Belfast Telegraph

Lack of support is hampering business growth, claims expert

By John Mulgrew

Northern Ireland companies are not being offered enough help and support to grow and expand from start-up businesses, an expert has claimed.

Firms here are facing a problem when they try to grow exports, increase staff numbers or open up new markets, according to Patrick Graham of the Business Growth Fund (BGF).

He said that while Northern Ireland was one of the fastest-growing regions for start-up growth, businesses were struggling to find financial support once they started to expand.

Mr Graham claimed the "infrastructure they enjoyed as a start-up" did not exist once a business was up, running and growing.

"We aren't helping our start-ups to become scale-ups," he added.

"The UK as a whole needs to be doing more to support its growing businesses. Northern Ireland is no exception."

He also warned that Northern Ireland must close the "scale-up gap", saying: "The UK's favourable tax rate and underlying infrastructure make it one of the best places in the world to start a business - something that could improve further in Northern Ireland when powers over corporation tax are devolved in 2018.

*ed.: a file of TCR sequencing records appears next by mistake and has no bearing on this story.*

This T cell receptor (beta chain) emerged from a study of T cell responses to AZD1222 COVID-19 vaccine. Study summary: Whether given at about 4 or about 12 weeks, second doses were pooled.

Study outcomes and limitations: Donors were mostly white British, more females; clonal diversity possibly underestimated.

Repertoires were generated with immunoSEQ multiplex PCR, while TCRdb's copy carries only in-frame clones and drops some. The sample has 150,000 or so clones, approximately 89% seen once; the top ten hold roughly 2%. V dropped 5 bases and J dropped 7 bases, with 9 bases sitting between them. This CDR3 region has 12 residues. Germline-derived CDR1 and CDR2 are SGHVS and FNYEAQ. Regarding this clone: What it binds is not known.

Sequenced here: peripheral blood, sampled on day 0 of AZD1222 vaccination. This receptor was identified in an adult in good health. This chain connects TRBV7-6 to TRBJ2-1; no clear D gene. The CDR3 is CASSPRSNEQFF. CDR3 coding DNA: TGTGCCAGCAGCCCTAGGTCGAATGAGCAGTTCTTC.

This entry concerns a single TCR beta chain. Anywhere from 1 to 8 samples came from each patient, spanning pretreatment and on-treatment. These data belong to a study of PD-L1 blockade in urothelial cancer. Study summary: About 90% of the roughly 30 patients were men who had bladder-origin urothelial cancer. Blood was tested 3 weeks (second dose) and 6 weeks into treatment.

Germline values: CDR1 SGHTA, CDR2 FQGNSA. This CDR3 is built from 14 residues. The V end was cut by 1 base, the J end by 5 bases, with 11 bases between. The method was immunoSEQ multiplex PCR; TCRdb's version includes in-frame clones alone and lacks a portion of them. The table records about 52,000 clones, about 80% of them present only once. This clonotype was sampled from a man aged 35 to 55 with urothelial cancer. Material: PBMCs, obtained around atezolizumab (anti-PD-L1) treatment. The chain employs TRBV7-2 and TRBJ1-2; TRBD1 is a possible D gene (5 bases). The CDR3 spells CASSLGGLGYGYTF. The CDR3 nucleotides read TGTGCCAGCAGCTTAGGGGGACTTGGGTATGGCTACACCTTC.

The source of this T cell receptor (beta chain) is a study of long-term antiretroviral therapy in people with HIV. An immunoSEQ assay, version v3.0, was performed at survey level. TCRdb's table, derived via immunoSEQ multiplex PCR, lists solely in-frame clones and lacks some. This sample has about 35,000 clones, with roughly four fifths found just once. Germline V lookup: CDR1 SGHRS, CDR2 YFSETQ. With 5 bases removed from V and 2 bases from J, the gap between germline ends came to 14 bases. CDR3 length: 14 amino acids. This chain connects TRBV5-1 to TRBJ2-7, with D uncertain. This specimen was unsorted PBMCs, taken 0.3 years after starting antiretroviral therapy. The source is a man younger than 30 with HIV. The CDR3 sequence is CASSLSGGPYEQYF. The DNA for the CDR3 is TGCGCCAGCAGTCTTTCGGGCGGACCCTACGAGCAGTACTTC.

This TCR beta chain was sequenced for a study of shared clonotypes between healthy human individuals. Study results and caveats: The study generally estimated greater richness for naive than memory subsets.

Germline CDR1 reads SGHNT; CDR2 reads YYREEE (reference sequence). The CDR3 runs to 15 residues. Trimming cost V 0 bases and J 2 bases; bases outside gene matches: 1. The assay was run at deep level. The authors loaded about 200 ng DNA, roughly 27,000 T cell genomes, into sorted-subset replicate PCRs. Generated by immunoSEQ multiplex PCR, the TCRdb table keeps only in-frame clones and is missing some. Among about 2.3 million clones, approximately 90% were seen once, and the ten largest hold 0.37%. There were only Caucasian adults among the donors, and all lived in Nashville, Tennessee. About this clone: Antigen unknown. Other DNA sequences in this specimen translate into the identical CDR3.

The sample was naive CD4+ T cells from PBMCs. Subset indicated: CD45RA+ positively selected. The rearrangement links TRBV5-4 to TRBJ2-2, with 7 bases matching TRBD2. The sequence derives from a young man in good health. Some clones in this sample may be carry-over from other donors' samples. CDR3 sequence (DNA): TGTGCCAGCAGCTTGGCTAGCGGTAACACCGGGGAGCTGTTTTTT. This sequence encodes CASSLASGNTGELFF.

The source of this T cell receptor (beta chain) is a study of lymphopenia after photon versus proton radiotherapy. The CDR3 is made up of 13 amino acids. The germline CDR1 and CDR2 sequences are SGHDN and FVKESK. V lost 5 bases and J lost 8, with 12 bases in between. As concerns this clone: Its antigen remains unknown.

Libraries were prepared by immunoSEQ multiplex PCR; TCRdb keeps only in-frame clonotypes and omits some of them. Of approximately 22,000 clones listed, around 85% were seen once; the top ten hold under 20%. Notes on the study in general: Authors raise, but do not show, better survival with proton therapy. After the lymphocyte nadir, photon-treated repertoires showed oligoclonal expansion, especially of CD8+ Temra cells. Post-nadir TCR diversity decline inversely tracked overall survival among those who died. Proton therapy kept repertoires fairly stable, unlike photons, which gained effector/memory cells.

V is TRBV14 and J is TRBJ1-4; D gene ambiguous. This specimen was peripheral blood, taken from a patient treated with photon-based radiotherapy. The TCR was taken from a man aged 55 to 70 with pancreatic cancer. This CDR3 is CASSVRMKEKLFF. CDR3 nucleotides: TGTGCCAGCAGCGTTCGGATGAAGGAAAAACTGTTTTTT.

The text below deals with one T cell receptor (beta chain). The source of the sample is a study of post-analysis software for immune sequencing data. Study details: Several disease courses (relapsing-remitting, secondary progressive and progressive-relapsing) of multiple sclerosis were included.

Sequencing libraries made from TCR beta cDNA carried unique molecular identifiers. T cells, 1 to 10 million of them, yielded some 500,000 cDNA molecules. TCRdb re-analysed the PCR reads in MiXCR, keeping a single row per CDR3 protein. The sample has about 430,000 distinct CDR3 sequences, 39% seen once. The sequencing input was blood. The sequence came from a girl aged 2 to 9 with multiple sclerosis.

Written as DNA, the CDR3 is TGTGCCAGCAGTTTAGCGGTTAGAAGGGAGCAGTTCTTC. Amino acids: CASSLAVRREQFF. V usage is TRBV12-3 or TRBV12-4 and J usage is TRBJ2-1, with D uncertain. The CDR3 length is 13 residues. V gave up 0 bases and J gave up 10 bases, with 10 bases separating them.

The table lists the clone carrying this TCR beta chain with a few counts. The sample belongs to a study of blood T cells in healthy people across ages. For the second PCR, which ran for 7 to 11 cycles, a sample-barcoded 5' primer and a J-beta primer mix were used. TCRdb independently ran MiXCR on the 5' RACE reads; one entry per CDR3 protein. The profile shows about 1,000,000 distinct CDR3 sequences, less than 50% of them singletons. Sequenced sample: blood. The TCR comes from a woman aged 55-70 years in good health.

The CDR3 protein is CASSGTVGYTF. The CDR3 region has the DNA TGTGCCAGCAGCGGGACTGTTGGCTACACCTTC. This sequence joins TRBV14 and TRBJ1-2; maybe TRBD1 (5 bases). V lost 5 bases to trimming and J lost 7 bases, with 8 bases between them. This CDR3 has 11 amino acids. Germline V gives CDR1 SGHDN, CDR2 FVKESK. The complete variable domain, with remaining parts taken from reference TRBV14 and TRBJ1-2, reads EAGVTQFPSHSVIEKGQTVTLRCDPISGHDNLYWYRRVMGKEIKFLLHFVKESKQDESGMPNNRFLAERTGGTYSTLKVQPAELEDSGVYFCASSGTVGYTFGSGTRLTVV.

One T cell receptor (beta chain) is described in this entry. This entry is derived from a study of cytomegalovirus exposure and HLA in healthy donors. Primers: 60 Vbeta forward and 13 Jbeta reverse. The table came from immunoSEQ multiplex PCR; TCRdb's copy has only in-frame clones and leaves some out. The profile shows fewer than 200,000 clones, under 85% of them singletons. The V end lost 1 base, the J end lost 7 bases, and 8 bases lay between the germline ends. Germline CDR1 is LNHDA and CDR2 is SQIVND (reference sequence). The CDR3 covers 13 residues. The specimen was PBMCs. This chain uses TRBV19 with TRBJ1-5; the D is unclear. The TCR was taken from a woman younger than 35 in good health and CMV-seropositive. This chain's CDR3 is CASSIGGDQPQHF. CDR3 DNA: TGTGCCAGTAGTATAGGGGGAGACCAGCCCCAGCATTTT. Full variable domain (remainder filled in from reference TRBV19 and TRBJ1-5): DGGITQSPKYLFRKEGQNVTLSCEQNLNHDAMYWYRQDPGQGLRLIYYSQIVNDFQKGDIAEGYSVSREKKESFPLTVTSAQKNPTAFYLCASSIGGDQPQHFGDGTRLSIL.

"And yet, we have a problem. When these businesses grow and try to move to the next stage - be that taking on more employees, opening in new locations or looking to export for the first time - the same support and infrastructure they enjoyed as a start-up does not exist.

"Northern Ireland, according to the Northern Ireland Science Park's most recent Knowledge Index, is the second fastest-growing region in the UK for start-up growth.

"While this is from a low base, it shows that the entrepreneurial talent exists in the region to make the most of these opportunities."

The BGF was established in 2011 to help the UK's small and medium-sized businesses.

And just last month, a family-run house-building firm in Co Londonderry became the first company here to win a multi-million investment from the fund.

Braidwater is run by father and son Patrick and Joe McGinnis and has been in business for around 40 years.

While the amount of the investment was not confirmed, the BGF, which was set up with a mission to provide growth capital to small and medium-sized enterprises, usually makes investments of between £2m and £10m.

Meanwhile, Mr Graham said that research carried out by Deloitte and the Royal Bank of Scotland found that as many as 150,000 jobs across the UK could be created if start-ups reached their potential size by 2034.

"Most scale-ups, from tech companies in London to Scottish-based oil and gas service providers and family-owned SMEs in Northern Ireland are facing similar issues as they seek to reach the next level," he added.

Belfast Telegraph